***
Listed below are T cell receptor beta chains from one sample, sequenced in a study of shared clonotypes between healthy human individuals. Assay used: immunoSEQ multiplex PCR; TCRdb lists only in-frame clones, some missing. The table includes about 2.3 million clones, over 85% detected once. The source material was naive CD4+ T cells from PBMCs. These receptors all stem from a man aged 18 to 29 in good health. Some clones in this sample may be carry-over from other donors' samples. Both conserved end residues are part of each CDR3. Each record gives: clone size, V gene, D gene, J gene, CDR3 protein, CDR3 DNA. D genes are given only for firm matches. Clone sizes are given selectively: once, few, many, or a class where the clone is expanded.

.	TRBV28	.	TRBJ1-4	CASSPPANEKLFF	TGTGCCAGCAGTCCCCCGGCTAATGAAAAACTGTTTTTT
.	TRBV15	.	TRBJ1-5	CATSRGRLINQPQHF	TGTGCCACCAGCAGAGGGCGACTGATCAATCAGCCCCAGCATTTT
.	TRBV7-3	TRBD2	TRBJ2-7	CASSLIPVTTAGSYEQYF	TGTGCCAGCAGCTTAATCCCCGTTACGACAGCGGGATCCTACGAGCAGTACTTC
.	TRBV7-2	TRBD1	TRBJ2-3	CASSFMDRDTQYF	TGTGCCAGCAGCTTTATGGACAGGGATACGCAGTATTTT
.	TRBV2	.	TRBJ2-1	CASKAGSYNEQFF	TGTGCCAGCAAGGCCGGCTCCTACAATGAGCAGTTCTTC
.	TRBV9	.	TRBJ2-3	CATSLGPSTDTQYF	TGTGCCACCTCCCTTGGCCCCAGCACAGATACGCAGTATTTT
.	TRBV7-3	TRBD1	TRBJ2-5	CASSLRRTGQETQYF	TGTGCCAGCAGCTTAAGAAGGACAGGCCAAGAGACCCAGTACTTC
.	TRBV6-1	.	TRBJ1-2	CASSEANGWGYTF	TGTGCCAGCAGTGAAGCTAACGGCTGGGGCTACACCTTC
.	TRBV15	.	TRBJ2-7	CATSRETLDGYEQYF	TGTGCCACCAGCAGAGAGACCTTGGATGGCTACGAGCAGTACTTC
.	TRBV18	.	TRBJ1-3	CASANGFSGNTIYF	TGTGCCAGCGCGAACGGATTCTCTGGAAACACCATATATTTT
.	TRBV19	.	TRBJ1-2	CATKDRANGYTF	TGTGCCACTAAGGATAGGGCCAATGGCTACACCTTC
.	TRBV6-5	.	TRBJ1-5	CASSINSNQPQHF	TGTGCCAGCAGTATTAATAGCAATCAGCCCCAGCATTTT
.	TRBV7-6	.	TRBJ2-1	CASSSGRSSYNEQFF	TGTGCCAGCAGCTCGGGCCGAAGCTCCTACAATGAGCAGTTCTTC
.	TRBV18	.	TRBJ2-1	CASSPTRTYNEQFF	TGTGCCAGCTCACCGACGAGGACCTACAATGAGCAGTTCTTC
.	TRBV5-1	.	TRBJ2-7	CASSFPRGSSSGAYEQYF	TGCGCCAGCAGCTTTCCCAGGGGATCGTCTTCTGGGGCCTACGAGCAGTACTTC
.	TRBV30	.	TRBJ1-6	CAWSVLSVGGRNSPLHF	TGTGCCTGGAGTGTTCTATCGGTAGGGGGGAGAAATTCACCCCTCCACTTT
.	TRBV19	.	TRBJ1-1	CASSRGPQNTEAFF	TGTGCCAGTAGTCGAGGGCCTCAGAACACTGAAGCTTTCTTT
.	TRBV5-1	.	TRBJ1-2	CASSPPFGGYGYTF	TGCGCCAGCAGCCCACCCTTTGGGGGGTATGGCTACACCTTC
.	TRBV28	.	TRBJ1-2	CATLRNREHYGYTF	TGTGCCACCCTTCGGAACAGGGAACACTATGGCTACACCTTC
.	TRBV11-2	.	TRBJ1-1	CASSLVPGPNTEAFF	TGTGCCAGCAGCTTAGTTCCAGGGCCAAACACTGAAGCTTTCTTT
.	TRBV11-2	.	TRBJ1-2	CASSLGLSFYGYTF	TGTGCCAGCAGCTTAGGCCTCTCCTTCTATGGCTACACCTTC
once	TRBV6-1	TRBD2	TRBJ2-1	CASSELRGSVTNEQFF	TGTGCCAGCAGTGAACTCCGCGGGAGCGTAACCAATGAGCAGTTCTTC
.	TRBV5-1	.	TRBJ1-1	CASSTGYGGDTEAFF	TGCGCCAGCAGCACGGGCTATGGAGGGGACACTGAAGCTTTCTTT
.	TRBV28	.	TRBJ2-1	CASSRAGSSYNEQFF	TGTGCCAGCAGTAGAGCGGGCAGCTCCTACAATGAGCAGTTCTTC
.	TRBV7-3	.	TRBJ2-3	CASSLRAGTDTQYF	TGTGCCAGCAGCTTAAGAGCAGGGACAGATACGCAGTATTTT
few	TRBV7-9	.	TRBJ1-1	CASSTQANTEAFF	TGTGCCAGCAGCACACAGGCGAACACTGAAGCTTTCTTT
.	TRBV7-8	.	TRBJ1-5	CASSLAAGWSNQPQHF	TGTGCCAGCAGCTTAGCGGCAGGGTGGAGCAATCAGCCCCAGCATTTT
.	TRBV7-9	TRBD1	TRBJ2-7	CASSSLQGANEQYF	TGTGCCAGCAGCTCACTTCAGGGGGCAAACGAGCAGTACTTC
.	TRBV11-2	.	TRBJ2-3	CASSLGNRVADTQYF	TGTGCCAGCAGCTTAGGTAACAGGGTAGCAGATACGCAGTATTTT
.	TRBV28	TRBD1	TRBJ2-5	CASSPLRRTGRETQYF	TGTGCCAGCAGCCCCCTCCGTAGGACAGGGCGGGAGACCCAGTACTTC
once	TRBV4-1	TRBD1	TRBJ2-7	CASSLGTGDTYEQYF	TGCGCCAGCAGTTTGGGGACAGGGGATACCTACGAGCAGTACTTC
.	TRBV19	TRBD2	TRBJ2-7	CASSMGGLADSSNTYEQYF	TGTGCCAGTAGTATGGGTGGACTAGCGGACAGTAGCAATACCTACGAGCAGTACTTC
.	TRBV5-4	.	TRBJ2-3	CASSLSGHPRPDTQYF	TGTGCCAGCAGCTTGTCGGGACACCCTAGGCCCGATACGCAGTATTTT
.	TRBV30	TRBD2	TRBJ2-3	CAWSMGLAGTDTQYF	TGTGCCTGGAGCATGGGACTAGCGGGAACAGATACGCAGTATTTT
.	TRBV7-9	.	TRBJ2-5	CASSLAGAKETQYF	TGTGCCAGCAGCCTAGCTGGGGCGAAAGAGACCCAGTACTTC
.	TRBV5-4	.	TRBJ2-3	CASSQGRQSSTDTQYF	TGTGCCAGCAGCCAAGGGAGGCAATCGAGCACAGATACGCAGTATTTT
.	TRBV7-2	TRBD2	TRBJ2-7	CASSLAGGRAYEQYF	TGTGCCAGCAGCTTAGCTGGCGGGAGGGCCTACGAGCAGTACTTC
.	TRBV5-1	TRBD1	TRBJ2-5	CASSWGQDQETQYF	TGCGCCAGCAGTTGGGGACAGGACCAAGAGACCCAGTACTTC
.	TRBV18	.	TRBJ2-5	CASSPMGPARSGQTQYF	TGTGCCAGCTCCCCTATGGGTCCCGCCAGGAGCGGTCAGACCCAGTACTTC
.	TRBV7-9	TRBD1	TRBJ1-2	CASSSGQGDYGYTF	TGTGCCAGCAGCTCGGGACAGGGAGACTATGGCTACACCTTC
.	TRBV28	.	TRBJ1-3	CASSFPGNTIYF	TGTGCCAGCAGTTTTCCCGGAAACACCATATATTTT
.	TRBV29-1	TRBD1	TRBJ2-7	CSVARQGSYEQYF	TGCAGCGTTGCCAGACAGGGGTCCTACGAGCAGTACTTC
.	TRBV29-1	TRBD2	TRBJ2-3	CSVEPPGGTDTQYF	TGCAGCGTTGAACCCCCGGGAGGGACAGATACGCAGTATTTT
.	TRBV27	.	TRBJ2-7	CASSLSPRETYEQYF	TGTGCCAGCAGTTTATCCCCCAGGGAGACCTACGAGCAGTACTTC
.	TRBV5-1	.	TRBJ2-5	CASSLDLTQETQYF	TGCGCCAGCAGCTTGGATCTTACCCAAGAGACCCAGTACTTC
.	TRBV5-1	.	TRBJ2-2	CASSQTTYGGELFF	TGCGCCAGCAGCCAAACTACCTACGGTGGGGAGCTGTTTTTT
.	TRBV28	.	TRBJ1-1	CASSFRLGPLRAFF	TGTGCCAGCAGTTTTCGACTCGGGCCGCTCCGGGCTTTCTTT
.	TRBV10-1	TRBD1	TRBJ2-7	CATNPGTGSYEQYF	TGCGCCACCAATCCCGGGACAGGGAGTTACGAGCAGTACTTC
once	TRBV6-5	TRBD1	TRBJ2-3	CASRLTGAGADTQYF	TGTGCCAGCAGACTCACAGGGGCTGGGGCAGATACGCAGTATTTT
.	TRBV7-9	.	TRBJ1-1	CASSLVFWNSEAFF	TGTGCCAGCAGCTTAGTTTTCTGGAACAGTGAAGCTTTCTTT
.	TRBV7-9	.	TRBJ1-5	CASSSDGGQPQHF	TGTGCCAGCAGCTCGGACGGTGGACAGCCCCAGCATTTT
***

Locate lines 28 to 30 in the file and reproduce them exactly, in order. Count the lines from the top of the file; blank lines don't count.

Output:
.	TRBV7-8	.	TRBJ1-5	CASSLAAGWSNQPQHF	TGTGCCAGCAGCTTAGCGGCAGGGTGGAGCAATCAGCCCCAGCATTTT
.	TRBV7-9	TRBD1	TRBJ2-7	CASSSLQGANEQYF	TGTGCCAGCAGCTCACTTCAGGGGGCAAACGAGCAGTACTTC
.	TRBV11-2	.	TRBJ2-3	CASSLGNRVADTQYF	TGTGCCAGCAGCTTAGGTAACAGGGTAGCAGATACGCAGTATTTT